Cardiac Arrest: Howard Root unbound

Featured image John recently hosted our friend Howard Root at a packed Center of the American Experiment lunch forum in downtown Minneapolis. Howard told the story of his experience as chief executive officer of Vascular Solutions caught in the crosshairs of the federal government when prosecutors sought to put him in the big house and his company out of business. It was the most powerful 45-minute presentation I have ever seen. Howard »

The North Carolina redistricting case — political warfare by judicial means

Featured image Modern voting rights cases involving redistricting can be thought of as a tale of two dilemmas — one legal, one political. The legal dilemma is this: if a state legislature takes race into account in drawing districts, its action is subject to challenge under the Equal Protection Clause of the Constitution; but if it doesn’t take race into account, its action is subject to challenge under the Voting Rights Act. »

The presumption of regularity

Featured image During the past week, President Trump fired FBI director Comey at least in part due to dissatisfaction with an investigation the outcome of which matters to Trump. At first, the administration said the firing was based on the recommendation of the Deputy Attorney General, who believes Comey mistreated Hillary Clinton and hasn’t acknowledged his error. Later, the president admitted that he would have fired Comey regardless of what the Deputy »

CNN hosts accuse Trump of “witness intimidation” [UPDATED]

Featured image Today, in advance of Sally Yates’ testimony before a Senate committee, President Trump tweeted: Ask Sally Yates, under oath, if she knows how classified information got into the newspapers soon after she explained it to W.H. Counsel. Yates was asked that question at the Senate hearing. She responded that she didn’t know. Former DNI James Clapper was asked the same question. He gave the same answer. CNN host John King »

Judge Orrick’s bizarre decision

Featured image The more I think about Judge Orrick’s decision striking down President Trump’s executive order on sanctuary cities, the more outrageous it seems. Kent Scheidegger at Crime and Consequences tears the decision to shreds. Scheidegger starts, as one normally should, with the relevant language from the executive order at issue: Section 9. Sanctuary jurisdictions. It is the policy of the executive branch to ensure, to the fullest extent of the law, »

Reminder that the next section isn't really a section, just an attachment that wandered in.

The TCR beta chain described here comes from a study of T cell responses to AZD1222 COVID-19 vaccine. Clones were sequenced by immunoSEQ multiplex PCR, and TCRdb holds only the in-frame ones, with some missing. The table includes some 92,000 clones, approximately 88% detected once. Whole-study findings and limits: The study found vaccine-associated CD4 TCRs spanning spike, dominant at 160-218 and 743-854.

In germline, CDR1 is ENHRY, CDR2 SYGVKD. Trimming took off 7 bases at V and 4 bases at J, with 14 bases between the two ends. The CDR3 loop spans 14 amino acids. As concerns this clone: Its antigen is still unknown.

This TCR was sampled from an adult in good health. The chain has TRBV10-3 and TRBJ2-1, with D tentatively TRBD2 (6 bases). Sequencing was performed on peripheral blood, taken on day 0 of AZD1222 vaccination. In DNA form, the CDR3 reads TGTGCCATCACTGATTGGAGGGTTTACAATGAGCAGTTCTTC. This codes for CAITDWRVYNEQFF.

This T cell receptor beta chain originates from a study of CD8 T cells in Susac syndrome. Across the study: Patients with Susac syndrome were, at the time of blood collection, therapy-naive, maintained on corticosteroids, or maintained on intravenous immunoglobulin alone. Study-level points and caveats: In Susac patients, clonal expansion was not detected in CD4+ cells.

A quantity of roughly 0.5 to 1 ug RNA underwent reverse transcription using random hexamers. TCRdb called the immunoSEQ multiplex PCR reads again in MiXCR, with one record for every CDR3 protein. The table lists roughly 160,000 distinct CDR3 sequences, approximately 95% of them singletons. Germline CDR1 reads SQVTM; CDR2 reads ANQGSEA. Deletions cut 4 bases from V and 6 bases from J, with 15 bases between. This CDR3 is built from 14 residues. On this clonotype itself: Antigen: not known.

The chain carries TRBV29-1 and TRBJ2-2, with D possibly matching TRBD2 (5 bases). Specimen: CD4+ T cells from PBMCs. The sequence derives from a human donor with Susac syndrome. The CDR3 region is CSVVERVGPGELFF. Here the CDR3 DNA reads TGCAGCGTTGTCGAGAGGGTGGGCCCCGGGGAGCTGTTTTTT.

The sanctuary cities ruling turns out to be nothing much

Featured image There is considerably less to Judge Orrick’s ruling on “defunding” sanctuary cities than initially seemed to be the case. Andy McCarthy explains that the ruling is basically an “advisory opinion” (which courts aren’t supposed to issue). The ruling is advisory because neither San Francisco nor Santa Clara, the municipal plaintiffs before Judge Orrick, faced any sort of enforcement action pursuant to the executive order they challenged. Indeed, no entity anywhere »

Judge blocks Trump’s order on sanctuary cities

Featured image Judge William Orrick, III, appointed by President Obama after he raised at least $200,000 for his fellow left-liberal, has issued an order blocking President Trump from withholding funds to communities that limit cooperation with U.S. immigration authorities. Judge Orrick ruled that the president has no authority to attach new conditions to federal spending. The ruling sounds high-minded and principled. However, as someone said in an email, if a city wanted »

75 year-old vet acquitted of placing American flag at VA facility

Featured image A U.S. District Court in California has declared 75-year-old veteran Robert Rosebrock not guilty of violating federal law in a prosecution for allegedly displaying two four-by-six inch American flags above a Veterans Affairs fence on Memorial Day 2016. Rosebrock had been charged with hanging the two napkin-sized American flags on a section of the fence adjacent to the entrance to the VA facility in violation of a VA regulation prohibiting »